Ibrahim Magu’s Promotion To AIG Doesn’t Free From Him From Prosecution – Police Affairs Minister, Dingyadi


The Nigerian government has said that the promotion of the former acting chairman of the Economic and Financial Commission (EFCC), Ibrahim Magu, to the rank of Assistant Inspector General of police (AIG) does not immune him from prosecution if found guilty by the panel probing him.

This was made known on Thursday in Abuja by the Minister of Police Affairs, Maigari Dingyadi.



Speaking during the weekly ministerial briefing organised by the presidential communication team at the Presidential Villa, Dingyadi said that Magu’s promotion was an issue that should have been addressed by the Police Service Commission, who had the responsibility to conduct promotions of the police.

The minister said the promotion would not stop the investigation panel chaired by Justice Ayo Salami (retd) from completing their assignment accordingly.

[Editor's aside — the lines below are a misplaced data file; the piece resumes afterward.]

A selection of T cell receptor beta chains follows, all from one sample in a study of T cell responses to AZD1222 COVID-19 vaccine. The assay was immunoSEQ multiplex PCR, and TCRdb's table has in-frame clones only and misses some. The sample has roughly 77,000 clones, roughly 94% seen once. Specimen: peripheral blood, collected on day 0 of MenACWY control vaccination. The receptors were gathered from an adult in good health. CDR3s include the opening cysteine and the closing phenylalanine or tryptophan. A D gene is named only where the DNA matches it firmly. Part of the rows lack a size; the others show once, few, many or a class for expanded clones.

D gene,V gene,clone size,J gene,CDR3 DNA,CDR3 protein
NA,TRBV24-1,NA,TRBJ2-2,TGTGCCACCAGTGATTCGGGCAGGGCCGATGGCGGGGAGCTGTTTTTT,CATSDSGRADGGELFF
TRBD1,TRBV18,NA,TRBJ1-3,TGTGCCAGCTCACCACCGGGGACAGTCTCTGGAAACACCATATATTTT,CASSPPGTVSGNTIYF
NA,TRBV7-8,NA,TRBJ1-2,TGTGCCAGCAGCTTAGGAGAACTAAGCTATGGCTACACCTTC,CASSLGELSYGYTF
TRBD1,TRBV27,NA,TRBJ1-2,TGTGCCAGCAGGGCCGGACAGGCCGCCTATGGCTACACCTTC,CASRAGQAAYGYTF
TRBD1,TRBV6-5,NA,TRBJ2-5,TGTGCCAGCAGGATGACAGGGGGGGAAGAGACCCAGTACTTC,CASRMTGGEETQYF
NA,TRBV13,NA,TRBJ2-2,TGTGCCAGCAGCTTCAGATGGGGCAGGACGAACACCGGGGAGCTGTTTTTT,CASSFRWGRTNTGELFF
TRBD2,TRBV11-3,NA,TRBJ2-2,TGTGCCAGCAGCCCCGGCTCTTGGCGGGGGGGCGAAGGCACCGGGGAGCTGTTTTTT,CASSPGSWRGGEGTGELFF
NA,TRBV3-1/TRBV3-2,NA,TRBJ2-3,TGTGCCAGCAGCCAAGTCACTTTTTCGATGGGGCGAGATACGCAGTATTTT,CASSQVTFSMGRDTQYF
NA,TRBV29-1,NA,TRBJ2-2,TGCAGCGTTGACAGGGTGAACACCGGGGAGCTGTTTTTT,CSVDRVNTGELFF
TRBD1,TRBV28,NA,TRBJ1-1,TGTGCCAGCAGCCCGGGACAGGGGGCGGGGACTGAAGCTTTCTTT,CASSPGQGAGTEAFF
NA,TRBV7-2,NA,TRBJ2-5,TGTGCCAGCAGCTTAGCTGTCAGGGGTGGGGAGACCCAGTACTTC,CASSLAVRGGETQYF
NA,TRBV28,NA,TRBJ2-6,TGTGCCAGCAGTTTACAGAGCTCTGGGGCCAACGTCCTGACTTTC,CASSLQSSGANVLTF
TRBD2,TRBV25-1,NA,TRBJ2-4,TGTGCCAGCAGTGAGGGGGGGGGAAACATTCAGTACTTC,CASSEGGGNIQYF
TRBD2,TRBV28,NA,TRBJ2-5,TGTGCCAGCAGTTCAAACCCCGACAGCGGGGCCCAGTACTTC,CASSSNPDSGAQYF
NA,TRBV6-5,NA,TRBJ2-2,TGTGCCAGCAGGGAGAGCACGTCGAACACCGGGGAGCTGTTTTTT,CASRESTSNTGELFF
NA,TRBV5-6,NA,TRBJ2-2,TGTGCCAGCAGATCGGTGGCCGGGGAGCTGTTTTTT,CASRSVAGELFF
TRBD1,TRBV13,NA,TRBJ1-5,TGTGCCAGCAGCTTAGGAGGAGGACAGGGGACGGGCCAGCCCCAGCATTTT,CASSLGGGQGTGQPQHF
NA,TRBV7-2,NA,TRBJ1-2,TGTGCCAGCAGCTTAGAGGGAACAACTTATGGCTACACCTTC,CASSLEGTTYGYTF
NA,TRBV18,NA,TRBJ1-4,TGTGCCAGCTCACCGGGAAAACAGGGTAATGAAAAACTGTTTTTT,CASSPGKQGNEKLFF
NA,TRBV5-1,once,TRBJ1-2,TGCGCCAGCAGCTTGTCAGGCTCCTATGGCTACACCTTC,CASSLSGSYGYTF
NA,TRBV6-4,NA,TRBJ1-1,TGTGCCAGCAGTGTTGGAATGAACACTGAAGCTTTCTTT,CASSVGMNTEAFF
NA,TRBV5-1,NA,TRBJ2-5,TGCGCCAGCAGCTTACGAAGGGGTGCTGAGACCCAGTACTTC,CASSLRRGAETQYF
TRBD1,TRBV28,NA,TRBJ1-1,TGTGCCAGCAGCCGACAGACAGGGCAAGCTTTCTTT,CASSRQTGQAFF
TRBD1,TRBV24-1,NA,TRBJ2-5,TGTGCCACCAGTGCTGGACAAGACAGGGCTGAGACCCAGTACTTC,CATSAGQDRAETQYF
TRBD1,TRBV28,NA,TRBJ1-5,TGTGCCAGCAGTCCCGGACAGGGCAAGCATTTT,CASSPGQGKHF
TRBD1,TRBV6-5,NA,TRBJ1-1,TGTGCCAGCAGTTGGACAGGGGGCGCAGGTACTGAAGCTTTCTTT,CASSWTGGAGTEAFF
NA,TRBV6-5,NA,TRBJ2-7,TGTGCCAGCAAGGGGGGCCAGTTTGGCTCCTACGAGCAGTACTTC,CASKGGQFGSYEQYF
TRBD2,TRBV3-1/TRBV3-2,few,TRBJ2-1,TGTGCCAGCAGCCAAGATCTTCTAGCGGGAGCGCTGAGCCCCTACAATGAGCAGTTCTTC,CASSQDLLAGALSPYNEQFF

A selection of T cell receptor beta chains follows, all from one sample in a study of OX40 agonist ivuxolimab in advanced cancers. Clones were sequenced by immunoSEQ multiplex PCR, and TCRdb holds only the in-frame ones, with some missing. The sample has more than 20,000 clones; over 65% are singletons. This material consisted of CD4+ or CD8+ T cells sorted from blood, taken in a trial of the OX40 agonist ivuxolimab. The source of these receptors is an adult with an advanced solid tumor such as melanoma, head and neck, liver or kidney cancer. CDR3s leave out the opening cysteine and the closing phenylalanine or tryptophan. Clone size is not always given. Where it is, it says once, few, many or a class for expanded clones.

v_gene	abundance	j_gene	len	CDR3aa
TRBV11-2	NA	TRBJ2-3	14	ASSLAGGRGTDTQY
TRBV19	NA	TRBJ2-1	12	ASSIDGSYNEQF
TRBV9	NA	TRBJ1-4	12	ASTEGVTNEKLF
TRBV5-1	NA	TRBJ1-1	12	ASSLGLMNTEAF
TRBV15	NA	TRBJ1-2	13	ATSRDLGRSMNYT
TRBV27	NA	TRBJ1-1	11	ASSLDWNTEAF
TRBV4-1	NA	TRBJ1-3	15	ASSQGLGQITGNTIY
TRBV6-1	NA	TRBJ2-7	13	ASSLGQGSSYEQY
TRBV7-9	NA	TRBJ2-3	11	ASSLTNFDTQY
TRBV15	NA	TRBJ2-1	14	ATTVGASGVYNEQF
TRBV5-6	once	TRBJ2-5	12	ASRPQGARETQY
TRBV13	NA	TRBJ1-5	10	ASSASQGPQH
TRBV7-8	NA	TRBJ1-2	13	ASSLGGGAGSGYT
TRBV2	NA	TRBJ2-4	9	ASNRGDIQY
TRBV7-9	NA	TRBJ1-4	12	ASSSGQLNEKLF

Magu has been under investigation since July 2020, following allegations levelled against him by the Attorney-General of the Federation and Minister of Justice, Abubakar Malami.

Meanwhile, President Muhammadu Buhari has not attended to the report submitted by the Salami-led panel since November 2020.

On why the Police Service Commission promoted Magu when President Buhari had not acted on the recommendations of the panel, Dingyadi said, “This is an issue that should have been addressed by the Police Service Commission, who has the responsibility to conduct promotions of the police.”

“They are not here. And I am aware that the Police Service Commission is directly under the presidency. So, I cannot speak for them. But what I know is that Mr. Magu has already retired and that is what I can tell you now.”

Dingyadi however reemphasised that “The fact that he was promoted is a matter for the Police Commission to maybe throw more light on.

“I’m not aware of the position of the government on the report you are talking about and I think it is still under consideration. It doesn’t mean that when he retires, the laws will not catch up with him whenever he is found guilty. So, I think it’s not a finished business.”



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